Just the other day, I was watching my latest favorite television series, Downton Abbey, and I heard one of the characters use a French word I’d never heard used before in an English sentence: “She’s found her métier—farm laboring.” That struck me as the height of pretension, but then again, it is a show about English aristocrats during the First World War. In any case, métier means “profession, occupation, or trade.” I knew this word from my French classes, of course, but I never knew that we used it in English. I guess being a country boy from South Carolina, I wasn’t high-class enough to have trotted it out in my own conversations. It got me thinking, though, about how much French there actually is in English. As it turns out, between the recent imports and what we inherited from the Normans, there’s a lot more than you might imagine.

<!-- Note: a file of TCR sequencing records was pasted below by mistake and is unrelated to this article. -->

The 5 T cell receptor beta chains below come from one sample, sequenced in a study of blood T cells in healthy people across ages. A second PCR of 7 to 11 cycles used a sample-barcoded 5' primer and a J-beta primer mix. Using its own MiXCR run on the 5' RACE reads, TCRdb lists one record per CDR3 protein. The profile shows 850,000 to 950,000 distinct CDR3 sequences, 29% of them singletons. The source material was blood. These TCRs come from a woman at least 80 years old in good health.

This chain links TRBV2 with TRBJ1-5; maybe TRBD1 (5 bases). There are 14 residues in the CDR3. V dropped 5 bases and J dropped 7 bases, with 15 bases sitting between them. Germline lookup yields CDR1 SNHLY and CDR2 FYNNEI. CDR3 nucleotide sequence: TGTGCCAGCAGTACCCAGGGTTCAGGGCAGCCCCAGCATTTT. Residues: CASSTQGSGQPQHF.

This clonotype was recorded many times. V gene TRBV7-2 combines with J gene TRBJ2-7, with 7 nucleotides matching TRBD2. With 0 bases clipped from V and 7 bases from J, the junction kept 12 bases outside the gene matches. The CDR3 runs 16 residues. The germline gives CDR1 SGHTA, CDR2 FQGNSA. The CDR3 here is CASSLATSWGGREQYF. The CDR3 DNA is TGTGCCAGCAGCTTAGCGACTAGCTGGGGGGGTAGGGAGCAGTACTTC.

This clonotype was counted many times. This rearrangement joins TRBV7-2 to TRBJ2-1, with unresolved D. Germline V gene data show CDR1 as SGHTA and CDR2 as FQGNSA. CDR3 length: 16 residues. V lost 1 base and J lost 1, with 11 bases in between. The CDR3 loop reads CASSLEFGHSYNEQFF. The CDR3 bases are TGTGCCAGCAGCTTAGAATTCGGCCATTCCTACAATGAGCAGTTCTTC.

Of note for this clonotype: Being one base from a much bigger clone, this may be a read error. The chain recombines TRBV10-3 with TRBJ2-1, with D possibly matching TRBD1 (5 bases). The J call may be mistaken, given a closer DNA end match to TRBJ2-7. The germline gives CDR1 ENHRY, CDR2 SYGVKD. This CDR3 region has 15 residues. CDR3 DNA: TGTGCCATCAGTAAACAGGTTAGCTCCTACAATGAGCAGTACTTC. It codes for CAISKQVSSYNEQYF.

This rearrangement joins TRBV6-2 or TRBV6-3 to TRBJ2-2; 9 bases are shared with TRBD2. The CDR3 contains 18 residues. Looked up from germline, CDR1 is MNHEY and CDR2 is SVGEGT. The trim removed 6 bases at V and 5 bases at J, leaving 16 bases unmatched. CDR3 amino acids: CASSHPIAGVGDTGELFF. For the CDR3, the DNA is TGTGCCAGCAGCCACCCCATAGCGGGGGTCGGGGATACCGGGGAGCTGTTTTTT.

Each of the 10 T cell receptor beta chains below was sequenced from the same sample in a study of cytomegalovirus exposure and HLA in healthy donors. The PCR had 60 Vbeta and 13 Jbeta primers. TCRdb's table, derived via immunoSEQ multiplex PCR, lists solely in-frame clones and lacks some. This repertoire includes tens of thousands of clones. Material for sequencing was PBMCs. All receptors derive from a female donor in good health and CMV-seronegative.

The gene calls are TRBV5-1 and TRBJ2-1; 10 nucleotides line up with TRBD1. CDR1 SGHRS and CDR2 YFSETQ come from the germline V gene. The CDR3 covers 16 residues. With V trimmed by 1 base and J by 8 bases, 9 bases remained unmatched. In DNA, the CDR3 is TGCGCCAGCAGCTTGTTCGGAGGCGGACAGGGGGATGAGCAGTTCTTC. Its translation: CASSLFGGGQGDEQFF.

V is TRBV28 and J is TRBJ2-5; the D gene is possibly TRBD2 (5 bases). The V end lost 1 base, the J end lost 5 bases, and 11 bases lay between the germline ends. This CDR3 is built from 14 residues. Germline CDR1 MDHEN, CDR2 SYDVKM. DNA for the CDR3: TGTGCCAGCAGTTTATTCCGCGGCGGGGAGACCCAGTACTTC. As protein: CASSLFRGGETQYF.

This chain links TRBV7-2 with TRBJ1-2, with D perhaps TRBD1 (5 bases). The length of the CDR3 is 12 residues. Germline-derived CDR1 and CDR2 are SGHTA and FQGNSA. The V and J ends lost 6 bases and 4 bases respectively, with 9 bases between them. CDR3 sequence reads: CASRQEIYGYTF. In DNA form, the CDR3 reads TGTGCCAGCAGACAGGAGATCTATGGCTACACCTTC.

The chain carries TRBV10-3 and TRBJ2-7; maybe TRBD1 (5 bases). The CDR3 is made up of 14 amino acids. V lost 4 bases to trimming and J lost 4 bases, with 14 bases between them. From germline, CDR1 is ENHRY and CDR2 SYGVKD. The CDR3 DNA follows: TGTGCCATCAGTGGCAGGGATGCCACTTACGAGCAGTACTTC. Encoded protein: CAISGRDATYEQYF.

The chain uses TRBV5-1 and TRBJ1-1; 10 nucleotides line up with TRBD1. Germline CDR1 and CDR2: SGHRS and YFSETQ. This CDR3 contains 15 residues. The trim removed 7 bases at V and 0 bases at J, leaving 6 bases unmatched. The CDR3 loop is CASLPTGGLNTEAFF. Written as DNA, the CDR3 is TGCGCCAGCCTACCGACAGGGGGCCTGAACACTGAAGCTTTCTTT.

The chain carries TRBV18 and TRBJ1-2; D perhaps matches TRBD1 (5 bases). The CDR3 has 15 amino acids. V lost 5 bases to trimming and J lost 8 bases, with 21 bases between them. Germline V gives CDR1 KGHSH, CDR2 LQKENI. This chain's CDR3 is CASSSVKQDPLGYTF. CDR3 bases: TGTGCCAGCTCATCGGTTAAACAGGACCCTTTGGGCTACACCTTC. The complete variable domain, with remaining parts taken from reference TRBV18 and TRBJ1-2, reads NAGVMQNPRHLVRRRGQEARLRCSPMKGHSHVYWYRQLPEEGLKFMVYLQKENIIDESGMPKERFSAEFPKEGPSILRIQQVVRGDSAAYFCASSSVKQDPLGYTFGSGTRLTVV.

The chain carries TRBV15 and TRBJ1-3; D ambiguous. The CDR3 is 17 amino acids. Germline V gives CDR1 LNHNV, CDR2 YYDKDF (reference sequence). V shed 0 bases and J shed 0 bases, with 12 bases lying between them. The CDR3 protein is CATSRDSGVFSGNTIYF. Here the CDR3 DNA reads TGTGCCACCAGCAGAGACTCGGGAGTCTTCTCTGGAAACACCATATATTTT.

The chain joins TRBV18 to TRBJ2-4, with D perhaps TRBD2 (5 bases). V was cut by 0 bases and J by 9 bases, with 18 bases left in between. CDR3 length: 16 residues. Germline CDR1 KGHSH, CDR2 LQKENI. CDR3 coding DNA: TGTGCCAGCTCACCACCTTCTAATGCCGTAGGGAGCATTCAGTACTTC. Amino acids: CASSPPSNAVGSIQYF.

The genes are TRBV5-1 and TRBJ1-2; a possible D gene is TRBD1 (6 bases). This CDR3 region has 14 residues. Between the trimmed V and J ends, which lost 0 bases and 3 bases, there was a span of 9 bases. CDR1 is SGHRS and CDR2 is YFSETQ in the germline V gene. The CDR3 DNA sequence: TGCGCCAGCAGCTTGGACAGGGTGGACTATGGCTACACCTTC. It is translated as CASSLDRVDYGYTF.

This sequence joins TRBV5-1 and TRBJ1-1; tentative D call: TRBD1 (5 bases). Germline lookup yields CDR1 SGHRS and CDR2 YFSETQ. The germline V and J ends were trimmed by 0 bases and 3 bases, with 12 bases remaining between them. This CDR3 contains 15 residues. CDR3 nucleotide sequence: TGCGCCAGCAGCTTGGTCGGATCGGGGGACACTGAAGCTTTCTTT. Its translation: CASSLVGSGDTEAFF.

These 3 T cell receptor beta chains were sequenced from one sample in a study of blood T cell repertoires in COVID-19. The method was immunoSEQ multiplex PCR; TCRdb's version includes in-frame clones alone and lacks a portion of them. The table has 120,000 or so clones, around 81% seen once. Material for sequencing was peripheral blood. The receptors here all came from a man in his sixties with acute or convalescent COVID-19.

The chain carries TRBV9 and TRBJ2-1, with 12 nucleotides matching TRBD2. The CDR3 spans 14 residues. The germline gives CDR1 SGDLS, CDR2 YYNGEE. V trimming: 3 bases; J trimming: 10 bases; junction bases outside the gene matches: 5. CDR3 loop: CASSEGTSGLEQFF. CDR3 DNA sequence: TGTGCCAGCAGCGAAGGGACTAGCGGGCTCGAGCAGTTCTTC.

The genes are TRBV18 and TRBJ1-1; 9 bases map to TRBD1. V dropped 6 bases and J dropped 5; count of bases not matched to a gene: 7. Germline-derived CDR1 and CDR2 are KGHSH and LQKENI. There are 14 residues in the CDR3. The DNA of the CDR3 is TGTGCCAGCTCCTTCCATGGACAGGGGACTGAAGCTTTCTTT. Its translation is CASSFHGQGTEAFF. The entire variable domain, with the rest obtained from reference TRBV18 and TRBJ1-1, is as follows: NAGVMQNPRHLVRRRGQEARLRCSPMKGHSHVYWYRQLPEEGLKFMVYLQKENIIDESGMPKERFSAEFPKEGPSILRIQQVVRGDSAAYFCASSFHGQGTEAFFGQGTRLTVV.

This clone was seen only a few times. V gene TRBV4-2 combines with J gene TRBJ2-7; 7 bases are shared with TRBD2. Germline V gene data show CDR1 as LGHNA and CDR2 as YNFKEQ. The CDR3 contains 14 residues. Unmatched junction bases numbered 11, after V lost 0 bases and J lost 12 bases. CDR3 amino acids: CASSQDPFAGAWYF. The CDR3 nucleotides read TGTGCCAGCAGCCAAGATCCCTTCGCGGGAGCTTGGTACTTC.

Métier is one of those French words that entered the English lexicon in recent centuries through literature, the arts, and other cultural exchanges. Because we “adopted” them directly into English, they’ve preserved their unmistakable character as Gallicisms even when we don’t pronounce them exactly right. Originally, these words were used primarily by the upper echelons of society (Look, there’s another one!), those privileged enough to have spent their time reading, visiting art exhibits, and traveling to France. As such, although they may be recognizable by a broad segment of today’s English-speaking population, they aren’t used in the normal course by most of us … except perhaps when we want to sound chichi.